DER YIDDISH-VINKL December 5, 2003
The 1911 Triangle Shirtwaist Factory fire in New York City is still making history, just as the Forward expected when it wrote of the Triangle company: “With blood this name will be written in the history of the American workers’ movement and with feeling will this history recall the names of the strikers of this shop — of the crusaders.”
The classic text on the fire was written by Leon Stein, editor of Justice, the publication of the International Ladies’ Garment Workers’ Union. Published in 1962, Stein’s book was the last word on the subject — until this year, when a Washington Post journalist, David Von Drehle, published his “Triangle: The Fire That Changed America” (Atlantic Monthly Press, 2003).
What follows is a Yiddish version of a popular song about the fire as published in Chana and Yosl Mlotek’s “Pearls of Yiddish Songs.” It was written by Anshel Schorr (1871-1942); the English version is by Gus Tyler.
Lid Fun Trayengl-Fayer
Es rayst dos harts fun der shrekhlekher plog
S’yidishe folk klogt un veynt, un brekht di hent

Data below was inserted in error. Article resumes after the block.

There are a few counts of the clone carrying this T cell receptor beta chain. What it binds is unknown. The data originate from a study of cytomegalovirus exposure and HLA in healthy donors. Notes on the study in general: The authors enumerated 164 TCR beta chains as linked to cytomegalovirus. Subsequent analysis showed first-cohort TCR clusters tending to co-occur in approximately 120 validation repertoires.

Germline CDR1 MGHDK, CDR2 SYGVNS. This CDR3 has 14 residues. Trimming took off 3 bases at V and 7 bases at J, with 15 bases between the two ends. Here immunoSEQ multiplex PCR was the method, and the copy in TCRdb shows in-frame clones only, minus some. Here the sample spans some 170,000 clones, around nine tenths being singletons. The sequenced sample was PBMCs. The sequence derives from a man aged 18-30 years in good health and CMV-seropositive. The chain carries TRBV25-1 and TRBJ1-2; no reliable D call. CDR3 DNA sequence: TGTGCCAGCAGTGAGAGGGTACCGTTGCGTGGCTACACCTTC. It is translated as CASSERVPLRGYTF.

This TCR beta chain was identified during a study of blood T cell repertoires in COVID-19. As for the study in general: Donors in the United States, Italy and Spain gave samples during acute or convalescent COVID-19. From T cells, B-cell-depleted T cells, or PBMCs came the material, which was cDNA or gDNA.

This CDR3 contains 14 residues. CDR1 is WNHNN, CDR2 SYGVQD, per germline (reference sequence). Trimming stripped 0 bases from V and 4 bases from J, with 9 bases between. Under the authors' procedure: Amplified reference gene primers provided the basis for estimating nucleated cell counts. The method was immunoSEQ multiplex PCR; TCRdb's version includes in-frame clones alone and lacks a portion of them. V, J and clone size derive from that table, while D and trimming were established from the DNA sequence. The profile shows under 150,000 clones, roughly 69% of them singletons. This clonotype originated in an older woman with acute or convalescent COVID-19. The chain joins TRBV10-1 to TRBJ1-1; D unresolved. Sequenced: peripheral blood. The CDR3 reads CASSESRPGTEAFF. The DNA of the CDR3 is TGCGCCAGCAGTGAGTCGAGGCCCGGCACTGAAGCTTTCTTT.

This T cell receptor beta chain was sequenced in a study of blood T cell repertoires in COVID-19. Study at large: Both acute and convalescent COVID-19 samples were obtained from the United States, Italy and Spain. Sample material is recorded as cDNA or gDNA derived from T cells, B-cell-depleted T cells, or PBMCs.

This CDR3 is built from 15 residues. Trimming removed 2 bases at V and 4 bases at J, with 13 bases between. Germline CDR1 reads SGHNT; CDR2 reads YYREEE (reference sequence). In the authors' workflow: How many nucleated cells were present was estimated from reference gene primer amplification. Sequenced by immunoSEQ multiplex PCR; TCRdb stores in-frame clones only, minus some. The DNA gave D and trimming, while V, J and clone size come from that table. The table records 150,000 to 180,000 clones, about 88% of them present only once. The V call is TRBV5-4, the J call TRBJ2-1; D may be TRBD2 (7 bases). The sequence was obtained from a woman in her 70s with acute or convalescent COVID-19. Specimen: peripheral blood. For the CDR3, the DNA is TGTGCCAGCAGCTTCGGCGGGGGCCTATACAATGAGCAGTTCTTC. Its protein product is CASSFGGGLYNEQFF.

Es brekht oys a fayer, oy, in heln tog
Un hunderter arbeter, zey vern farbrent.
Di vos zaynen fun fayer antrinen
Hobn shpringendik zey’r toyt gefinen
Di “morg” iz fil
Men vert shir dil
Vi a mame klogt dort in der shtil.
Oy, vey, kindenyu!
Rayst zikh bay di hor di mamenyu,
— Tsulib dem shtikl broyt
Hot a shrekhlekher toyt
Geroybt mir mayn eyntsik kind.
Toyt ligt mayn meydele,
Takhrikhim shtot a khupe kleydele.
* * *|
A damned disaster tears my heart apart
The Jewish people weep and wring their hands
Amid a springtime day, a fire did start
Consuming human beings with its brands.
And those who sought to flee the deadly fire
Leaped from the windows to a painful pyre
The morgue is filled
Yet more are killed
The weeping never will be stilled.
Woe to me, my dearest child
I feel that I am going wild
To earn a piece of bread
You now, dear child, are dead.
They robbed me of my precious daughter
The only child I had they slaughter.
So now she’ll wear a burial shroud
And not a wedding gown so proud.